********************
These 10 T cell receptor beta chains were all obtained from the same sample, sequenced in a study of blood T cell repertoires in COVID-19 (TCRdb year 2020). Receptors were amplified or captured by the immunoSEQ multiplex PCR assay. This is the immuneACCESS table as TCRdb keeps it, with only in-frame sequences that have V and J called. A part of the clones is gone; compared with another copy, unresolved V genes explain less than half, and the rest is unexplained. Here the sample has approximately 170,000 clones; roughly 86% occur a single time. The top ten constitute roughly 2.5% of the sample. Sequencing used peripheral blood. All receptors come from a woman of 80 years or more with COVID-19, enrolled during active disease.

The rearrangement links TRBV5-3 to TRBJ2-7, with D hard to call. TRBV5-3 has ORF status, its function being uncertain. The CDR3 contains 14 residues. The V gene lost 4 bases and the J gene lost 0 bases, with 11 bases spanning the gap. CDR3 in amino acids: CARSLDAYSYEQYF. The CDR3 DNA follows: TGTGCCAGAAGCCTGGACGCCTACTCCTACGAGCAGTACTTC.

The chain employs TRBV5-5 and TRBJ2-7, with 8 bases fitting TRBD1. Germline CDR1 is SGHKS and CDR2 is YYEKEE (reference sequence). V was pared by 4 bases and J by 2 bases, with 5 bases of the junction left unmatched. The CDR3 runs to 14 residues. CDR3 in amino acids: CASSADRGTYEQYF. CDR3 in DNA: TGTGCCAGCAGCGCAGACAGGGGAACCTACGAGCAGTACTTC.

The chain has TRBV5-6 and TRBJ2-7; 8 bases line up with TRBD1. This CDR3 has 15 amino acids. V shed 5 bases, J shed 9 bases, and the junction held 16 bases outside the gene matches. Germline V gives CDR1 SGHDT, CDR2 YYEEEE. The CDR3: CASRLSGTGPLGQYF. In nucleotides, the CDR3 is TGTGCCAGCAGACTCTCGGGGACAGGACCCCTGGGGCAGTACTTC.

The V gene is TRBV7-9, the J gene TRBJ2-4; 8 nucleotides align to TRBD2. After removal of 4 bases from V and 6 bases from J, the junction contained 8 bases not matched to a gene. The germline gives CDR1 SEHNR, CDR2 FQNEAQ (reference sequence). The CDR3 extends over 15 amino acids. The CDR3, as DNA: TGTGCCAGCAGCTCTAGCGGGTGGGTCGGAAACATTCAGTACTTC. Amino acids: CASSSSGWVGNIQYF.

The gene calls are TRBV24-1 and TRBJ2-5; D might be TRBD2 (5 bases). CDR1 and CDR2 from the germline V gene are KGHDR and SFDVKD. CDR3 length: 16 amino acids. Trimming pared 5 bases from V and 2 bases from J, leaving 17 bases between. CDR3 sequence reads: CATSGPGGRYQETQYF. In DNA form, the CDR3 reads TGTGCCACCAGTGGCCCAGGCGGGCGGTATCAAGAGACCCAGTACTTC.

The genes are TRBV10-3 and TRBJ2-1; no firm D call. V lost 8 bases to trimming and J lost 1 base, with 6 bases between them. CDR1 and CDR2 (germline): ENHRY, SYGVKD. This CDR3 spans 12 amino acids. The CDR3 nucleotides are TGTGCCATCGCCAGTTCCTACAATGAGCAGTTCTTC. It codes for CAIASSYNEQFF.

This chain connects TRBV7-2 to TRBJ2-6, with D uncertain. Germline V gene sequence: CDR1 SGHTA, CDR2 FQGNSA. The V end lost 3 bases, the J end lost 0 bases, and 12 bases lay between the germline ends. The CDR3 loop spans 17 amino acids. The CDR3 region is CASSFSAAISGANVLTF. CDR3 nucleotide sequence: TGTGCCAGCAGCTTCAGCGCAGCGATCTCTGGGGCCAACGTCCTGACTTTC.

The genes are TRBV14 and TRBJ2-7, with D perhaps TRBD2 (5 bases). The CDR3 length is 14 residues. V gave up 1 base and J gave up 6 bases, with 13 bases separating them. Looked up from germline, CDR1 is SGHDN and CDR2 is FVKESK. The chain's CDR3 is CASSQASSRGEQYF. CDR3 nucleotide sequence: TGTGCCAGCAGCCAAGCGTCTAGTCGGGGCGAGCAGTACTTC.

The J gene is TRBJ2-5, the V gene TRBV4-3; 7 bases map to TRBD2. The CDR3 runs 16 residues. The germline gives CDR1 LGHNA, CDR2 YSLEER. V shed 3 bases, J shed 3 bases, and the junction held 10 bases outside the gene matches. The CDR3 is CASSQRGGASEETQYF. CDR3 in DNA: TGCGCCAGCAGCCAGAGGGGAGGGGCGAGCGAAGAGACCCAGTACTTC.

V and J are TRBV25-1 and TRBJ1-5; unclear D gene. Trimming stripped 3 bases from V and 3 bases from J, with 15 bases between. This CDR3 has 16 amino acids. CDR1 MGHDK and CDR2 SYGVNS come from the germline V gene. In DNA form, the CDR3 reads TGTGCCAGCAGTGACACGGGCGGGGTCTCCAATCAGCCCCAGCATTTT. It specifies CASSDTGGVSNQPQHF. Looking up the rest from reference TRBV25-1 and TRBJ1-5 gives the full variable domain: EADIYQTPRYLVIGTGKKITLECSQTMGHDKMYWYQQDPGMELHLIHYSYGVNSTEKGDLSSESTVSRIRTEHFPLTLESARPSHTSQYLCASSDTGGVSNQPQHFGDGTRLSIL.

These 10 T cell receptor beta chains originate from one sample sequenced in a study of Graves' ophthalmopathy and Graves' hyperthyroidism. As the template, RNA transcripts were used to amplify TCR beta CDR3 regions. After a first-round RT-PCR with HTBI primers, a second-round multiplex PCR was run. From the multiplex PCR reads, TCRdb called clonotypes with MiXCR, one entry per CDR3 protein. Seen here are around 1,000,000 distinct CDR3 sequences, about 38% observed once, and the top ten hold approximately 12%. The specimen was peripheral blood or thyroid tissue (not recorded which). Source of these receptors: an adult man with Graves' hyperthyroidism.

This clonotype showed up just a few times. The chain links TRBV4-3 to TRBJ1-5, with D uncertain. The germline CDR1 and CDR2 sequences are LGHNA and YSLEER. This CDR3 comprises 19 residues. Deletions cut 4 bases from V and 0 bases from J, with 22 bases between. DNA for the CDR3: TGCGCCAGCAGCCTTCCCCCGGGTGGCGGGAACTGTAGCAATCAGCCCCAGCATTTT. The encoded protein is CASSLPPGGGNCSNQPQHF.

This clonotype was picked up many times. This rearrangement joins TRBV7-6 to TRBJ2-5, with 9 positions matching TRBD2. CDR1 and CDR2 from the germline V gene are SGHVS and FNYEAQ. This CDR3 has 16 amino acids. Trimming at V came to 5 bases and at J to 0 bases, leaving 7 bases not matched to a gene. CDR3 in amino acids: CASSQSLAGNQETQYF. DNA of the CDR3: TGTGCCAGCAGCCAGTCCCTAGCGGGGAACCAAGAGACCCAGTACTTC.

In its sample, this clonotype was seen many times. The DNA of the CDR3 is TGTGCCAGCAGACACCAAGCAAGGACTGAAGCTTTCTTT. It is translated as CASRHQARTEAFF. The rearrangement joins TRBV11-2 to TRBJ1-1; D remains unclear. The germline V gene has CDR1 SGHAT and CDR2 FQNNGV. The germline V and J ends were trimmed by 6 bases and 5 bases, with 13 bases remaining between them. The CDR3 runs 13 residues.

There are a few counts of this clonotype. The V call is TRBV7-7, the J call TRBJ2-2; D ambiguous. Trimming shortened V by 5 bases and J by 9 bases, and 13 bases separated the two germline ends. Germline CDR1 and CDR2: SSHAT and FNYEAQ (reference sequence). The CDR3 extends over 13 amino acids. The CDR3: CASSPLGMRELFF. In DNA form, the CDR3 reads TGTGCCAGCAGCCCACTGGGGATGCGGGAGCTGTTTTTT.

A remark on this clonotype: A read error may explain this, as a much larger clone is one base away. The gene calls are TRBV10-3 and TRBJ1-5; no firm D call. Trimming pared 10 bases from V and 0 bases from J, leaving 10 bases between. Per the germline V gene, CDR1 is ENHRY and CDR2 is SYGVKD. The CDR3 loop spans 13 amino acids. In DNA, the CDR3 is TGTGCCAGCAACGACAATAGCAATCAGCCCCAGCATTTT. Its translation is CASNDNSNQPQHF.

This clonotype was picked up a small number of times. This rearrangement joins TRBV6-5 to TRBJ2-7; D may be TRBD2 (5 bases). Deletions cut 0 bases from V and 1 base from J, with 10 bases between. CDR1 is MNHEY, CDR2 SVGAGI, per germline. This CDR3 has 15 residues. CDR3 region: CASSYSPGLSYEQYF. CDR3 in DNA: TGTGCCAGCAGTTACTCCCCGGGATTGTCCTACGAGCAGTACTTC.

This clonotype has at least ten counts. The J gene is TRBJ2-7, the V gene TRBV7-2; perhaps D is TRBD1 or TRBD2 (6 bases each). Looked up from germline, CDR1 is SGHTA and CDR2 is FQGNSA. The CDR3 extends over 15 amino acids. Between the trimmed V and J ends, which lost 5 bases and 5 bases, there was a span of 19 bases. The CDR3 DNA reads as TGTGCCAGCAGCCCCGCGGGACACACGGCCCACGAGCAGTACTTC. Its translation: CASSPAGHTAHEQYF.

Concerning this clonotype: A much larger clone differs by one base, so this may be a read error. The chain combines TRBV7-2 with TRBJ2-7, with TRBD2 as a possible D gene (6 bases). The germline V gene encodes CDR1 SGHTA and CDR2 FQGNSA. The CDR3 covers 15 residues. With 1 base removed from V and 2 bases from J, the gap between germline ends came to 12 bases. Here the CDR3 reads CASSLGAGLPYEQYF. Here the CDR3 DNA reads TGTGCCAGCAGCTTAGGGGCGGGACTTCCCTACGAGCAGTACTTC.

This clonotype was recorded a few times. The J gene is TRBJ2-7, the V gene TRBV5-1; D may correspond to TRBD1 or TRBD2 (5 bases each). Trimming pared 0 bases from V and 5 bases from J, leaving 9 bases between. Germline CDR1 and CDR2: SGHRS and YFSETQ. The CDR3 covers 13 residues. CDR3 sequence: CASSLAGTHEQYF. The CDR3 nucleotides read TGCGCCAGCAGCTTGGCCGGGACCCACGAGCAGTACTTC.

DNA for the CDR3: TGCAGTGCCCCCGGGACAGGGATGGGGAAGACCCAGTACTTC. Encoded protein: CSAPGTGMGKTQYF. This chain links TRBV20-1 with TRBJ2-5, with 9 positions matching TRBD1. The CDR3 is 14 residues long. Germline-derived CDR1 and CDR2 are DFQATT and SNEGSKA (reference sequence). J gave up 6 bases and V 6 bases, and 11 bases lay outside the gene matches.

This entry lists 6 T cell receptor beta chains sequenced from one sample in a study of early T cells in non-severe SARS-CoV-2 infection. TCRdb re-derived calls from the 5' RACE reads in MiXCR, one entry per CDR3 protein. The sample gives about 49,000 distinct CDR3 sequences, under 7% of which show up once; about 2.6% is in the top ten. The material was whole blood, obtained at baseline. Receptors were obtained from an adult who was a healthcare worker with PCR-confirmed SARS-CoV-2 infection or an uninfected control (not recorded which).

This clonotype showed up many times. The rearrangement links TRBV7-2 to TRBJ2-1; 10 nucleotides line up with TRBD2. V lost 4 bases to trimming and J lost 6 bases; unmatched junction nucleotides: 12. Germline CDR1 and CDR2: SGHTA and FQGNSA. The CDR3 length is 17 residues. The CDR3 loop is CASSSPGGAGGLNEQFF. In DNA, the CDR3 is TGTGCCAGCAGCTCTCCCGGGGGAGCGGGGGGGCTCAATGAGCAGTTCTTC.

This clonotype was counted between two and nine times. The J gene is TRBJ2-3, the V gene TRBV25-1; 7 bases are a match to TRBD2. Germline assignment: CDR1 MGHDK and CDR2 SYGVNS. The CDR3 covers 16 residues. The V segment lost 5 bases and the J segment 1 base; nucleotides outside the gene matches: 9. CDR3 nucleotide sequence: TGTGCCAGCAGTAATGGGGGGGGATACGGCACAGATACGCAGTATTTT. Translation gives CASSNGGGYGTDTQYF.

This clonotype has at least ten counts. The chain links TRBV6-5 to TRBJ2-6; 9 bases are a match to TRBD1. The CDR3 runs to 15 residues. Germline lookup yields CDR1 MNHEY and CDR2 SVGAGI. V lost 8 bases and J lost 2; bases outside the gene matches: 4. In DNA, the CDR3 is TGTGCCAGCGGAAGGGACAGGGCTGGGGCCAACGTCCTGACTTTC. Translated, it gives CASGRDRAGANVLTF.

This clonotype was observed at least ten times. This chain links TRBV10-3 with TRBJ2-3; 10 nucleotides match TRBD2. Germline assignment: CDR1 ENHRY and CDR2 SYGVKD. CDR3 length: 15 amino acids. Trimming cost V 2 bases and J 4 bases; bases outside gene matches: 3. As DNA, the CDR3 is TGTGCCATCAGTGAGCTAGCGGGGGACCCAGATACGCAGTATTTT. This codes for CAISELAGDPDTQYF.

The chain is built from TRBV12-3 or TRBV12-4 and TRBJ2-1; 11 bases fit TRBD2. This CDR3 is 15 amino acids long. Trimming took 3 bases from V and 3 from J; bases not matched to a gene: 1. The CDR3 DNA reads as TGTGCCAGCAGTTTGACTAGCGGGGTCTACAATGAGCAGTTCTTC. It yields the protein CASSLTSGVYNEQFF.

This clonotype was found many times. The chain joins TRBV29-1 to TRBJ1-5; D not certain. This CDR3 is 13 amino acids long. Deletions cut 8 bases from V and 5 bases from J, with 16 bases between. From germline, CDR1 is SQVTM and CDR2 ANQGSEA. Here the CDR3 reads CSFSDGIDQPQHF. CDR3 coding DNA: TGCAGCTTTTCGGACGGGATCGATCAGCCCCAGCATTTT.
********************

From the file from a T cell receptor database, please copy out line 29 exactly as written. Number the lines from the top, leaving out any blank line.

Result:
This clonotype was found many times. The chain joins TRBV29-1 to TRBJ1-5; D not certain. This CDR3 is 13 amino acids long. Deletions cut 8 bases from V and 5 bases from J, with 16 bases between. From germline, CDR1 is SQVTM and CDR2 ANQGSEA. Here the CDR3 reads CSFSDGIDQPQHF. CDR3 coding DNA: TGCAGCTTTTCGGACGGGATCGATCAGCCCCAGCATTTT.